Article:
The Summer Palace (simplified Chinese: 颐和园; traditional Chinese: 頤和園; pinyin: Yíhé Yuán; literally "Gardens of Nurtured Harmony") is a palace in Beijing, China. The Summer Palace is mainly dominated by Longevity Hill (60 meters high) and the Kunming Lake. It covers an expanse of 2.9 square kilometers, three quarters of which is water. The central Kunming Lake covering 2.2 square kilometers was entirely man made and the excavated soil was used to build Longevity Hill. In the Summer Palace, one finds a variety of palaces, gardens, and other classical-style architectural structures.
The Summer Palace started out life as the Garden of Clear Ripples (simplified Chinese: 清漪园; traditional Chinese: 清漪園; pinyin: Qīngyī Yuán) in 1750 (Reign Year 15 of Qianlong Emperor). Artisans reproduced the garden architecture styles of various palaces in China. Kunming Lake was created by extending an existing body of water to imitate the West Lake in Hangzhou. The palace complex suffered two major attacks—during the Anglo-French allied invasion of 1860 (with the Old Summer Palace also ransacked at the same time), and during the Boxer Rebellion, in an attack by the eight allied powers in 1900. The garden survived and was rebuilt in 1886 and 1902. In 1888, it was given the current name, Yihe Yuan. It served as a summer resort for Empress Dowager Cixi, who diverted 30 million taels of silver, said to be originally designated for the Chinese navy (Beiyang Fleet), into the reconstruction and enlargement of the Summer Palace.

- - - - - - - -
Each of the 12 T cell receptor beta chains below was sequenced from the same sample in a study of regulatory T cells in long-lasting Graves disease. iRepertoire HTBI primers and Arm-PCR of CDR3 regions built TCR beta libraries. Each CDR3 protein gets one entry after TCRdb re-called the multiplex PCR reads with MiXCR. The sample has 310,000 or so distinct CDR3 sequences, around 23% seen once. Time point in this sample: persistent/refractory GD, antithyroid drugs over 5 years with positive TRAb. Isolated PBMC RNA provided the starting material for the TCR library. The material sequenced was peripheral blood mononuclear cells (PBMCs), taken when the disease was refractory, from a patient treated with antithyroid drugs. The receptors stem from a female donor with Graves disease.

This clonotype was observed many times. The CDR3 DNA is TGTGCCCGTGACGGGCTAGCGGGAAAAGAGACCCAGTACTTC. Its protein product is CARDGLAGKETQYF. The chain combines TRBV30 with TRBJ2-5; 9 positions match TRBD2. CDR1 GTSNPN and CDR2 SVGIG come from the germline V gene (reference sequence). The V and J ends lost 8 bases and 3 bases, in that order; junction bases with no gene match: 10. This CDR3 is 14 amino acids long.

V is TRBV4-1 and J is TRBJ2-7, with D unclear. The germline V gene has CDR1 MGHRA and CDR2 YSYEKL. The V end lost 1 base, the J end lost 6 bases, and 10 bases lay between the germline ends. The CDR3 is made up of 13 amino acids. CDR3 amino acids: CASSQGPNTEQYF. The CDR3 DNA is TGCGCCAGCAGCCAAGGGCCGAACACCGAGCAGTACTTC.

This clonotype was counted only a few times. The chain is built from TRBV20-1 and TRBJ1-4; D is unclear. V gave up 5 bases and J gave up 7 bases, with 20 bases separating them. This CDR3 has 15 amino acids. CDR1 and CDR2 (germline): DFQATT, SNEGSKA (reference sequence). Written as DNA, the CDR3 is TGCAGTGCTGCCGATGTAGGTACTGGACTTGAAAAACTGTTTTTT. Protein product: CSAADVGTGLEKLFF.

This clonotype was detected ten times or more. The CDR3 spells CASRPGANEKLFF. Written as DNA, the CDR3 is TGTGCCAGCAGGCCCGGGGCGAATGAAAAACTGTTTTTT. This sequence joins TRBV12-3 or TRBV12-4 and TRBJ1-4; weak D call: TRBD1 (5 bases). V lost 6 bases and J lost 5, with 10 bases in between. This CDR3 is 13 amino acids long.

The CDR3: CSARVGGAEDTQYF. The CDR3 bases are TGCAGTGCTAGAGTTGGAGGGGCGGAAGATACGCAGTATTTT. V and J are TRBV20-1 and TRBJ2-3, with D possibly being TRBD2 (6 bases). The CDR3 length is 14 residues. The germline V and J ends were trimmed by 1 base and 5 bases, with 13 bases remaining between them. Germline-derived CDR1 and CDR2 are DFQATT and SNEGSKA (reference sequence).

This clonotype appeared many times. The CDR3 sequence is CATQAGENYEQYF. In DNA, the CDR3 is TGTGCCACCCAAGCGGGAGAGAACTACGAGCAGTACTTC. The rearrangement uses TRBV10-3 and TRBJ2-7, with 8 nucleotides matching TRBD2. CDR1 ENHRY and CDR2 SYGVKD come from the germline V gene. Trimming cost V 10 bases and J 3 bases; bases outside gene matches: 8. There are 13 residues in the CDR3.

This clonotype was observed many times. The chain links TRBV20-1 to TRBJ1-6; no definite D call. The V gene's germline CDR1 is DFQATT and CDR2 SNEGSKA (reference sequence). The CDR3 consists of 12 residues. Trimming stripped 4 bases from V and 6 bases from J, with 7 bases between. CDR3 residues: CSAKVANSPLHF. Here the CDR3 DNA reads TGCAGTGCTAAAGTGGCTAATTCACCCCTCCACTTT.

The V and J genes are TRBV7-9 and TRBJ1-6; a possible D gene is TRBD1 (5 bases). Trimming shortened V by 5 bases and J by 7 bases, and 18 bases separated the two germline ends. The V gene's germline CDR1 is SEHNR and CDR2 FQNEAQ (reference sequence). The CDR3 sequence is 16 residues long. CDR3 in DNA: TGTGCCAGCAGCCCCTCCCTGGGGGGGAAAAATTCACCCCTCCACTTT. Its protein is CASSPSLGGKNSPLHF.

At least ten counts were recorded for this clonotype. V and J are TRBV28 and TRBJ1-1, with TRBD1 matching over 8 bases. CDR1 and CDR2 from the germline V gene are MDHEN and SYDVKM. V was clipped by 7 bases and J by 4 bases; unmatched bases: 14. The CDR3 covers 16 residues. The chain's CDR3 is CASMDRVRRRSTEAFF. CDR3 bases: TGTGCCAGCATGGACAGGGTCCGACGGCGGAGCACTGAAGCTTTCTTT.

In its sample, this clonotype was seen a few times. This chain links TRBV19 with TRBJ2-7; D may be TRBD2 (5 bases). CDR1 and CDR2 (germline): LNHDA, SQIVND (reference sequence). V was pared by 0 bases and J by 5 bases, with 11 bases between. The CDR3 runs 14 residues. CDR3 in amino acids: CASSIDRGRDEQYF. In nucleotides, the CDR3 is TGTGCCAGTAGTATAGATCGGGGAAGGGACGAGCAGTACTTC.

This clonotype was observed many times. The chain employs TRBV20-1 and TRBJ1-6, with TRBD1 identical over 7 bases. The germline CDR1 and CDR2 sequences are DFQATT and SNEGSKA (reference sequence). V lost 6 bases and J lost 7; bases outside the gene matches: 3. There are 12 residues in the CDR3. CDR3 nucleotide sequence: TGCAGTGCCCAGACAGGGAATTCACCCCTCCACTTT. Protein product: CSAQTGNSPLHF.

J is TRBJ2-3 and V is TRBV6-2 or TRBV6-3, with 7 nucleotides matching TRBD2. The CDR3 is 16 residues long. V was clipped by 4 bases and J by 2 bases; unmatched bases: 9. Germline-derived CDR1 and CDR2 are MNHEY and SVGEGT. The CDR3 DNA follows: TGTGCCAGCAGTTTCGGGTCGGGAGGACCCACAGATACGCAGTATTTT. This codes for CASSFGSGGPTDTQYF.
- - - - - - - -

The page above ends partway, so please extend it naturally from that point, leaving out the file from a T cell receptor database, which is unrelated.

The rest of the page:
In December 1998, UNESCO included the Summer Palace on its World Heritage List. It declared the Summer Palace "a masterpiece of Chinese landscape garden design. The natural landscape of hills and open water is combined with artificial features such as pavilions, halls, palaces, temples and bridges to form a harmonious ensemble of outstanding aesthetic value." It is a popular tourist destination but also serves as a recreational park.